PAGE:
As Facebook’s Zuckerberg has voiced his plans to integrate three of the most popular social media messaging apps – Facebook Messenger, Instagram, and WhatsApp – into one platform, the U.S. regulators have decided to barge in and make the company reconsider the plan. The Federal Trade Commission (FTC) is about to ask the court to prohibit Facebook from moving ahead with its unifying plan.
And as the news broke out, Facebook’s shares closed 2.7% lower on Dec. 13 than on Dec. 12. The market has developed a fear that he FTC’s move might be a beginning to an end for Facebook’s ownership of Instagram and WhatsApp.
Facebook uniting Messenger, Instagram DM, and WhatsApp
In March 2019, Facebook’s Chief Executive Mark Zuckerberg revealed that he’s planning to unite the three messaging services into one platform. This will provide further convenience and interchangeability of data, as well as increased encryption which will prevent the company from accessing the users’ data.
With this new announcement, Zuckerberg shows just how important Instagram and WhatsApp are for Facebook’s growing customer base. Even the market has started to reflect this by reducing the company’s share prices.
The acquisition of the two social media platforms proved to be overly beneficial for the company. For instance, Instagram is a major revenue source with its ads, while WhatsApp is slowly starting to generate revenue of its own with its spiking user base of 1.5 billion people since 2014 when Facebook purchased the app.
Now, Facebook’s Messenger, Instagram DM, and WhatsApp are already interconnected in some areas: the users of either platform can easily connect their other accounts, making it easy to share content from one media to another; ads can also be generated on one single place that can then spread across Facebook, Instagram, and WhatsApp without too much fuss.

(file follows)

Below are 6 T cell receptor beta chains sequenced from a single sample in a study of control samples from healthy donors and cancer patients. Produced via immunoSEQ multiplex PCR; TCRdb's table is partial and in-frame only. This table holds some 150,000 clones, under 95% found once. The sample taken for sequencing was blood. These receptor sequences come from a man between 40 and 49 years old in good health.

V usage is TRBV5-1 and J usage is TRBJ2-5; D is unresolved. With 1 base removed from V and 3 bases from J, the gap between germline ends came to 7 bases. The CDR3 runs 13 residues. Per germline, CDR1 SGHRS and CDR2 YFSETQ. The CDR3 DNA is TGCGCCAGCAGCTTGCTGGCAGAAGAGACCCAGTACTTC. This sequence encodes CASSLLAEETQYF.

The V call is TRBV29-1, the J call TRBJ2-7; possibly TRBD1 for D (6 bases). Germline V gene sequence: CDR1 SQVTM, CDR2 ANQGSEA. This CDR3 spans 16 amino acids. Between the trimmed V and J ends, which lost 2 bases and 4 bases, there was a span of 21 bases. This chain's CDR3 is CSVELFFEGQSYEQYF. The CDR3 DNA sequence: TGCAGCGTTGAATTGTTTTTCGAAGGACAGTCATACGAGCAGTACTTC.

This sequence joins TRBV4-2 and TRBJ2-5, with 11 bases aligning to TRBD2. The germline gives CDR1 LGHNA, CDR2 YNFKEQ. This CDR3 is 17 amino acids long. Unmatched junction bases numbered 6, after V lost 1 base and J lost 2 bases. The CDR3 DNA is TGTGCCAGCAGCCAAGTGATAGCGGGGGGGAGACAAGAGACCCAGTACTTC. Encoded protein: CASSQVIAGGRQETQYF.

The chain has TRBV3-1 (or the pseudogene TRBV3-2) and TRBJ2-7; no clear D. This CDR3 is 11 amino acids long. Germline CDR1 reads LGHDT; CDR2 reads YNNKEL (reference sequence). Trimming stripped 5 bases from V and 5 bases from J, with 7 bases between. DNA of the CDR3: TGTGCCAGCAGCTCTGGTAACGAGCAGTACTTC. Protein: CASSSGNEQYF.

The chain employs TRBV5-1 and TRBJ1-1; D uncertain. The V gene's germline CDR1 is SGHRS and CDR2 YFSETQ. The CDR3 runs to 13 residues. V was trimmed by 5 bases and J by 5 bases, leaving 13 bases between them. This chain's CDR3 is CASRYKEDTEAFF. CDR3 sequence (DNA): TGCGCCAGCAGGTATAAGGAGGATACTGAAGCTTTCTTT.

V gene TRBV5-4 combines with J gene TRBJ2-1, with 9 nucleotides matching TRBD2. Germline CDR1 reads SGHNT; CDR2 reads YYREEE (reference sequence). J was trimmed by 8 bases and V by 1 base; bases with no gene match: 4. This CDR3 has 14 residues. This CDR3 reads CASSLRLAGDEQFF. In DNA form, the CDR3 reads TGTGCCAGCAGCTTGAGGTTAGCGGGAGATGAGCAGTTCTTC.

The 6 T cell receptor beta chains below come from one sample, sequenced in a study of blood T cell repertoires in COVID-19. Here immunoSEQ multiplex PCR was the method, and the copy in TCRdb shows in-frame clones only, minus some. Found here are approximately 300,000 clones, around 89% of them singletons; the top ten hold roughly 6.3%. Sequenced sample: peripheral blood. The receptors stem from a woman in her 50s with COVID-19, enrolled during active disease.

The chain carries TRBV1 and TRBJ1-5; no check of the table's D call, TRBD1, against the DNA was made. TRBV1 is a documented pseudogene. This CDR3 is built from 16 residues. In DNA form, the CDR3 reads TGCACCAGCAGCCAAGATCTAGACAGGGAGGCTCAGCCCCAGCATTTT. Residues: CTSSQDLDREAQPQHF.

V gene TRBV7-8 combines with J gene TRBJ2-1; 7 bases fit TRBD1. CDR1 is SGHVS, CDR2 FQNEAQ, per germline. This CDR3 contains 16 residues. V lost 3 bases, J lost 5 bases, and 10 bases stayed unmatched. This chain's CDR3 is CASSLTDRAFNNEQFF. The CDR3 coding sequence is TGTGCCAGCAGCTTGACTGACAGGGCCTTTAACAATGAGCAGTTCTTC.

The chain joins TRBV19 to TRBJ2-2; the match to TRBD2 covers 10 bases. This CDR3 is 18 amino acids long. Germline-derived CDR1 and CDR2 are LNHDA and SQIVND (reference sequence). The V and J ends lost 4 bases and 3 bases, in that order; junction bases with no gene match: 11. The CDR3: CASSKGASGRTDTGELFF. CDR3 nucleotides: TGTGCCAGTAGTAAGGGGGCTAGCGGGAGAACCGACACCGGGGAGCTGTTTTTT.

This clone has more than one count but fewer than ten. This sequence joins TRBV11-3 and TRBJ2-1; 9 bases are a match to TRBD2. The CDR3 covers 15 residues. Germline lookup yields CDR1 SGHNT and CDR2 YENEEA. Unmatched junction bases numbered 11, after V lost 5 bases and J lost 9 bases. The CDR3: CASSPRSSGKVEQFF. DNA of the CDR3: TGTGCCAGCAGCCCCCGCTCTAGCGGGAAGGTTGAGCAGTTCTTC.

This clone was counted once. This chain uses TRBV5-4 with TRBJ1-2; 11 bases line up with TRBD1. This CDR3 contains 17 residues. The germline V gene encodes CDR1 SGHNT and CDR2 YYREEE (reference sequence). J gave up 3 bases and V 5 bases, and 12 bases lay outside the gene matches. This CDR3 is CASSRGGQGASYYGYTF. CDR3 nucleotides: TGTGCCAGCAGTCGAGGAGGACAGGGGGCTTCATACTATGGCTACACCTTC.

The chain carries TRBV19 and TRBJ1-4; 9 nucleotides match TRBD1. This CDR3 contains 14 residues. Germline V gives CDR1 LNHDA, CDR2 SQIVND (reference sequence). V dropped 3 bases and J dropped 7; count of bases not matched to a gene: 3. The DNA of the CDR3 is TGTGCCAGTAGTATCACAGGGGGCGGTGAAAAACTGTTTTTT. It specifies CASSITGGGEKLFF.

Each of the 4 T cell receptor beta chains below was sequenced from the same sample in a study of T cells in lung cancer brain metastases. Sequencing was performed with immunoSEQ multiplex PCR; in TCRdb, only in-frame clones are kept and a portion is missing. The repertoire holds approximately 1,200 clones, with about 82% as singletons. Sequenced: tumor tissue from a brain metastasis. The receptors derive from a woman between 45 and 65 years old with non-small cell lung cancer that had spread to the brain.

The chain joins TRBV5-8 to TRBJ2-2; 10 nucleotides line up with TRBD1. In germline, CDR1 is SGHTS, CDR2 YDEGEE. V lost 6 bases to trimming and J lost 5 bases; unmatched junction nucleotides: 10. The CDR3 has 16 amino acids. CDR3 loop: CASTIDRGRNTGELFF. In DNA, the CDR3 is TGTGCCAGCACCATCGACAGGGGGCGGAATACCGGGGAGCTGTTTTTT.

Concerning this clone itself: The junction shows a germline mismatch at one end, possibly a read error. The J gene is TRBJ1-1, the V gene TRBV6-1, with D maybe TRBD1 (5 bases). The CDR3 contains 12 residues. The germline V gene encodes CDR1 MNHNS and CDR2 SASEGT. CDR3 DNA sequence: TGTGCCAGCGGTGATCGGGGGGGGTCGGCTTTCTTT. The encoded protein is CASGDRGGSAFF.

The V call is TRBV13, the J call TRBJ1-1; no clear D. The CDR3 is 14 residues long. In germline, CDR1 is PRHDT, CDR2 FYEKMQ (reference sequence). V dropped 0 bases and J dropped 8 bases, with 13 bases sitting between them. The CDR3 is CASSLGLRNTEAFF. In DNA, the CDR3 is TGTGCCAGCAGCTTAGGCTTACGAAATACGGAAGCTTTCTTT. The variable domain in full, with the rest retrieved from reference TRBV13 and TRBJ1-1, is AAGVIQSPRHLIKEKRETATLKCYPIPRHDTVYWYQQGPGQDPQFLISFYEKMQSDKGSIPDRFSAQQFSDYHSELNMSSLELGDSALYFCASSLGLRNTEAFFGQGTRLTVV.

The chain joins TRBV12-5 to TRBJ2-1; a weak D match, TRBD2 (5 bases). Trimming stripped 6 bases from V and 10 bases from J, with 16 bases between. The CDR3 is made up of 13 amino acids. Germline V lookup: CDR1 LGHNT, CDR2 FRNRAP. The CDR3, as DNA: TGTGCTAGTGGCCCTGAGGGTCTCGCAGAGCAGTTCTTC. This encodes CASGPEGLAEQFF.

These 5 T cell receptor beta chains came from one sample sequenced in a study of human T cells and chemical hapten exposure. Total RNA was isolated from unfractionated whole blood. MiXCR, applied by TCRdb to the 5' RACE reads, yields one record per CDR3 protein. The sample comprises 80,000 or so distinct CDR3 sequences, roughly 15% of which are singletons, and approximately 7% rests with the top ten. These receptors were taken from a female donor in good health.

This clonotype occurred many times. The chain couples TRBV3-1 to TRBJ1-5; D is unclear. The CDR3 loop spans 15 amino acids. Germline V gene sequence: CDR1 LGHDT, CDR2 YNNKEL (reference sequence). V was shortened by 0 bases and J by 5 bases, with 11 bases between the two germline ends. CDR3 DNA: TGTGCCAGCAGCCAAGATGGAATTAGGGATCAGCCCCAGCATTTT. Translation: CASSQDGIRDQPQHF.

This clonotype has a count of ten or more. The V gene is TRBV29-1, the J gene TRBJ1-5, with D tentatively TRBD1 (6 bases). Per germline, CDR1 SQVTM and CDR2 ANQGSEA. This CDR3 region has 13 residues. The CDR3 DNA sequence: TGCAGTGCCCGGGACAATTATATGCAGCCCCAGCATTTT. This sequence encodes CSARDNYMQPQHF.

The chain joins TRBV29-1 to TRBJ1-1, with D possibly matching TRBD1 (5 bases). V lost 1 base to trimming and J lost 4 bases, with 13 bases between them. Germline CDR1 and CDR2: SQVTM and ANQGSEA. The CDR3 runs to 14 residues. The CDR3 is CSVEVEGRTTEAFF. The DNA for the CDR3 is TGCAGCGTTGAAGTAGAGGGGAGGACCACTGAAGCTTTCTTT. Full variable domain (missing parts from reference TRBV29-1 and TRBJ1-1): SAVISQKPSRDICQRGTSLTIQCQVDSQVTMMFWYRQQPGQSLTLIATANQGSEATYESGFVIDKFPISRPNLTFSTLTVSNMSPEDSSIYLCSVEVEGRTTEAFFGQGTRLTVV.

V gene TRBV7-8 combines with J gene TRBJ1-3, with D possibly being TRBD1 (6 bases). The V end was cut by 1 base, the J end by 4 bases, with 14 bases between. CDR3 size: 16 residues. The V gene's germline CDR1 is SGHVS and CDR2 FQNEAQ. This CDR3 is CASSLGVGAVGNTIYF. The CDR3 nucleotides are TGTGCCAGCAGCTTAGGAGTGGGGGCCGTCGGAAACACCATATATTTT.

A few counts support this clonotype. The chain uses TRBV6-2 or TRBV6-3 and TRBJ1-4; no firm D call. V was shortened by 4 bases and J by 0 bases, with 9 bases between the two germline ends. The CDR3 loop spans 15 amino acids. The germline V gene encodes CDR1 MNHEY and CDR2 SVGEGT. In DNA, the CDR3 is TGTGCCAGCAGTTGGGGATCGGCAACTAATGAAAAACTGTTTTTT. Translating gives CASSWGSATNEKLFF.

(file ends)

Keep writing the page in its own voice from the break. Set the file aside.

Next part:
However, Zuckerberg aims at a higher integration where the users of Messenger can communicate with the users of, say, Instagram from their native ecosystems. This level of interconnection will allow end-to-end encryption to all three services. And this move is perceived as the company’s struggle to increase its coverage in the most profitable markets.
Possibility of court action
Even though the FTC is reportedly preparing to take things to court, it has not yet asked Facebook to stop its plans – at least temporarily. Usually, these types of unofficial notices precede the legal challenges and that’s probably what the Federal Trade Commission is preparing for. As the Wall Street Journal reports, the institution could be preparing an order for January.
But apart from this case, there are other antitrust charges and concerns against not just Facebook, but other giant companies as well. While Facebook is heavily criticized for its poor handling of the user data, privacy failures, and a reported bias in terms of U.S. politics, Google, Apple, and Amazon are, too, facing legal investigations by the Justice Department, as well as the Judiciary Committee of the House of Representatives.
As of now, Facebook has made no comments about the reports, neither has FTC provided any further explanations for its plans. And as the uncertainty persists, the market prices are expected to slip even lower.